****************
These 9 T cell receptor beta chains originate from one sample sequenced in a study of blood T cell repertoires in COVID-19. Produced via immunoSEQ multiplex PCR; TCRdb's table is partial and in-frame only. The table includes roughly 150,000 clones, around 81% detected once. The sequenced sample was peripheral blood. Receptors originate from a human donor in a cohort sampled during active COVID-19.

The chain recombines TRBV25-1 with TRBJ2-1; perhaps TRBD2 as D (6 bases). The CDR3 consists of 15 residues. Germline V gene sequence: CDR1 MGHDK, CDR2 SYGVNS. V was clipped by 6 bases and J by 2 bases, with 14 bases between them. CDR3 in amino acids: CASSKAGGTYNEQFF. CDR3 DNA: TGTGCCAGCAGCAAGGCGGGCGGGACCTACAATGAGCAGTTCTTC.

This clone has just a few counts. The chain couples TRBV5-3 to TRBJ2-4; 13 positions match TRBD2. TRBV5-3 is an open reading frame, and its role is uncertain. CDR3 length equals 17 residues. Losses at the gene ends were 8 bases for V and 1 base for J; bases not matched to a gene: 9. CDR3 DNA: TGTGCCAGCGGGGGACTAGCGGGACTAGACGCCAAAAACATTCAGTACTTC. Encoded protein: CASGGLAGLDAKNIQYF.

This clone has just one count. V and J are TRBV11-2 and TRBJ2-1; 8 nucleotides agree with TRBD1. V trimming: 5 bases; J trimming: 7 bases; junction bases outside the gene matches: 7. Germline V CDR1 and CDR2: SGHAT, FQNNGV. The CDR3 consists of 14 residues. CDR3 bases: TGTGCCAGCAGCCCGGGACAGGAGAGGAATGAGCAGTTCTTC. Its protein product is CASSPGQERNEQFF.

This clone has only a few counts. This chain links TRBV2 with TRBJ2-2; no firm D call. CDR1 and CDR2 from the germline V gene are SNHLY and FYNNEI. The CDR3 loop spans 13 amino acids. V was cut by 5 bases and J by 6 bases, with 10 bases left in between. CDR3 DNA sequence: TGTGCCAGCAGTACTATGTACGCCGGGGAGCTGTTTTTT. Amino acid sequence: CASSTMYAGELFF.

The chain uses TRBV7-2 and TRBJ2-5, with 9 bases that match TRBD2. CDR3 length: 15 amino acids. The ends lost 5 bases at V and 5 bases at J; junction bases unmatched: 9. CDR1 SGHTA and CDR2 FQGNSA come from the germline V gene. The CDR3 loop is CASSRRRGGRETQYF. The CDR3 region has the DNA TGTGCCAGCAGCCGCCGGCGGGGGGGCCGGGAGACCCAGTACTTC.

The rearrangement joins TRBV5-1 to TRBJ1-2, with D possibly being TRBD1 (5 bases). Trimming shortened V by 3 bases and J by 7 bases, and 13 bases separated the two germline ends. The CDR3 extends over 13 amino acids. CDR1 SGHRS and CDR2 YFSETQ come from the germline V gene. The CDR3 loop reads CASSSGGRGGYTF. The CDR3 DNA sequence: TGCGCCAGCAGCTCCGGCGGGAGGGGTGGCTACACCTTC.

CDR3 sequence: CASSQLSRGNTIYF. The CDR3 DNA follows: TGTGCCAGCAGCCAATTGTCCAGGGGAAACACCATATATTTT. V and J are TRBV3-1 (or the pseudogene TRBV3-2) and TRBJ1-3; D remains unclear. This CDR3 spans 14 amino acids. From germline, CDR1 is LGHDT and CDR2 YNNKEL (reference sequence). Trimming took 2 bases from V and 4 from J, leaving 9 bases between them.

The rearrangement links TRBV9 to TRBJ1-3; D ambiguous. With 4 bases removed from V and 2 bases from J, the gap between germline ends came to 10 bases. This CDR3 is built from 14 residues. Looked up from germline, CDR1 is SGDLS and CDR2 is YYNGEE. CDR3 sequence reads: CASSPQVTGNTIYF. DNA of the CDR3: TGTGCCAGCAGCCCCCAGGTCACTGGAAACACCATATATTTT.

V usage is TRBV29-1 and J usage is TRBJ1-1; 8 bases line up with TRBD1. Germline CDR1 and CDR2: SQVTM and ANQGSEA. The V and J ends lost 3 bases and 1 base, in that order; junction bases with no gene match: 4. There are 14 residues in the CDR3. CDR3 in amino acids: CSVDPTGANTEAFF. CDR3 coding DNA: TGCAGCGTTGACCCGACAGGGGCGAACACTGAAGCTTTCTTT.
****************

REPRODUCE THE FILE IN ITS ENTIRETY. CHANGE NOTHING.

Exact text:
These 9 T cell receptor beta chains originate from one sample sequenced in a study of blood T cell repertoires in COVID-19. Produced via immunoSEQ multiplex PCR; TCRdb's table is partial and in-frame only. The table includes roughly 150,000 clones, around 81% detected once. The sequenced sample was peripheral blood. Receptors originate from a human donor in a cohort sampled during active COVID-19.

The chain recombines TRBV25-1 with TRBJ2-1; perhaps TRBD2 as D (6 bases). The CDR3 consists of 15 residues. Germline V gene sequence: CDR1 MGHDK, CDR2 SYGVNS. V was clipped by 6 bases and J by 2 bases, with 14 bases between them. CDR3 in amino acids: CASSKAGGTYNEQFF. CDR3 DNA: TGTGCCAGCAGCAAGGCGGGCGGGACCTACAATGAGCAGTTCTTC.

This clone has just a few counts. The chain couples TRBV5-3 to TRBJ2-4; 13 positions match TRBD2. TRBV5-3 is an open reading frame, and its role is uncertain. CDR3 length equals 17 residues. Losses at the gene ends were 8 bases for V and 1 base for J; bases not matched to a gene: 9. CDR3 DNA: TGTGCCAGCGGGGGACTAGCGGGACTAGACGCCAAAAACATTCAGTACTTC. Encoded protein: CASGGLAGLDAKNIQYF.

This clone has just one count. V and J are TRBV11-2 and TRBJ2-1; 8 nucleotides agree with TRBD1. V trimming: 5 bases; J trimming: 7 bases; junction bases outside the gene matches: 7. Germline V CDR1 and CDR2: SGHAT, FQNNGV. The CDR3 consists of 14 residues. CDR3 bases: TGTGCCAGCAGCCCGGGACAGGAGAGGAATGAGCAGTTCTTC. Its protein product is CASSPGQERNEQFF.

This clone has only a few counts. This chain links TRBV2 with TRBJ2-2; no firm D call. CDR1 and CDR2 from the germline V gene are SNHLY and FYNNEI. The CDR3 loop spans 13 amino acids. V was cut by 5 bases and J by 6 bases, with 10 bases left in between. CDR3 DNA sequence: TGTGCCAGCAGTACTATGTACGCCGGGGAGCTGTTTTTT. Amino acid sequence: CASSTMYAGELFF.

The chain uses TRBV7-2 and TRBJ2-5, with 9 bases that match TRBD2. CDR3 length: 15 amino acids. The ends lost 5 bases at V and 5 bases at J; junction bases unmatched: 9. CDR1 SGHTA and CDR2 FQGNSA come from the germline V gene. The CDR3 loop is CASSRRRGGRETQYF. The CDR3 region has the DNA TGTGCCAGCAGCCGCCGGCGGGGGGGCCGGGAGACCCAGTACTTC.

The rearrangement joins TRBV5-1 to TRBJ1-2, with D possibly being TRBD1 (5 bases). Trimming shortened V by 3 bases and J by 7 bases, and 13 bases separated the two germline ends. The CDR3 extends over 13 amino acids. CDR1 SGHRS and CDR2 YFSETQ come from the germline V gene. The CDR3 loop reads CASSSGGRGGYTF. The CDR3 DNA sequence: TGCGCCAGCAGCTCCGGCGGGAGGGGTGGCTACACCTTC.

CDR3 sequence: CASSQLSRGNTIYF. The CDR3 DNA follows: TGTGCCAGCAGCCAATTGTCCAGGGGAAACACCATATATTTT. V and J are TRBV3-1 (or the pseudogene TRBV3-2) and TRBJ1-3; D remains unclear. This CDR3 spans 14 amino acids. From germline, CDR1 is LGHDT and CDR2 YNNKEL (reference sequence). Trimming took 2 bases from V and 4 from J, leaving 9 bases between them.

The rearrangement links TRBV9 to TRBJ1-3; D ambiguous. With 4 bases removed from V and 2 bases from J, the gap between germline ends came to 10 bases. This CDR3 is built from 14 residues. Looked up from germline, CDR1 is SGDLS and CDR2 is YYNGEE. CDR3 sequence reads: CASSPQVTGNTIYF. DNA of the CDR3: TGTGCCAGCAGCCCCCAGGTCACTGGAAACACCATATATTTT.

V usage is TRBV29-1 and J usage is TRBJ1-1; 8 bases line up with TRBD1. Germline CDR1 and CDR2: SQVTM and ANQGSEA. The V and J ends lost 3 bases and 1 base, in that order; junction bases with no gene match: 4. There are 14 residues in the CDR3. CDR3 in amino acids: CSVDPTGANTEAFF. CDR3 coding DNA: TGCAGCGTTGACCCGACAGGGGCGAACACTGAAGCTTTCTTT.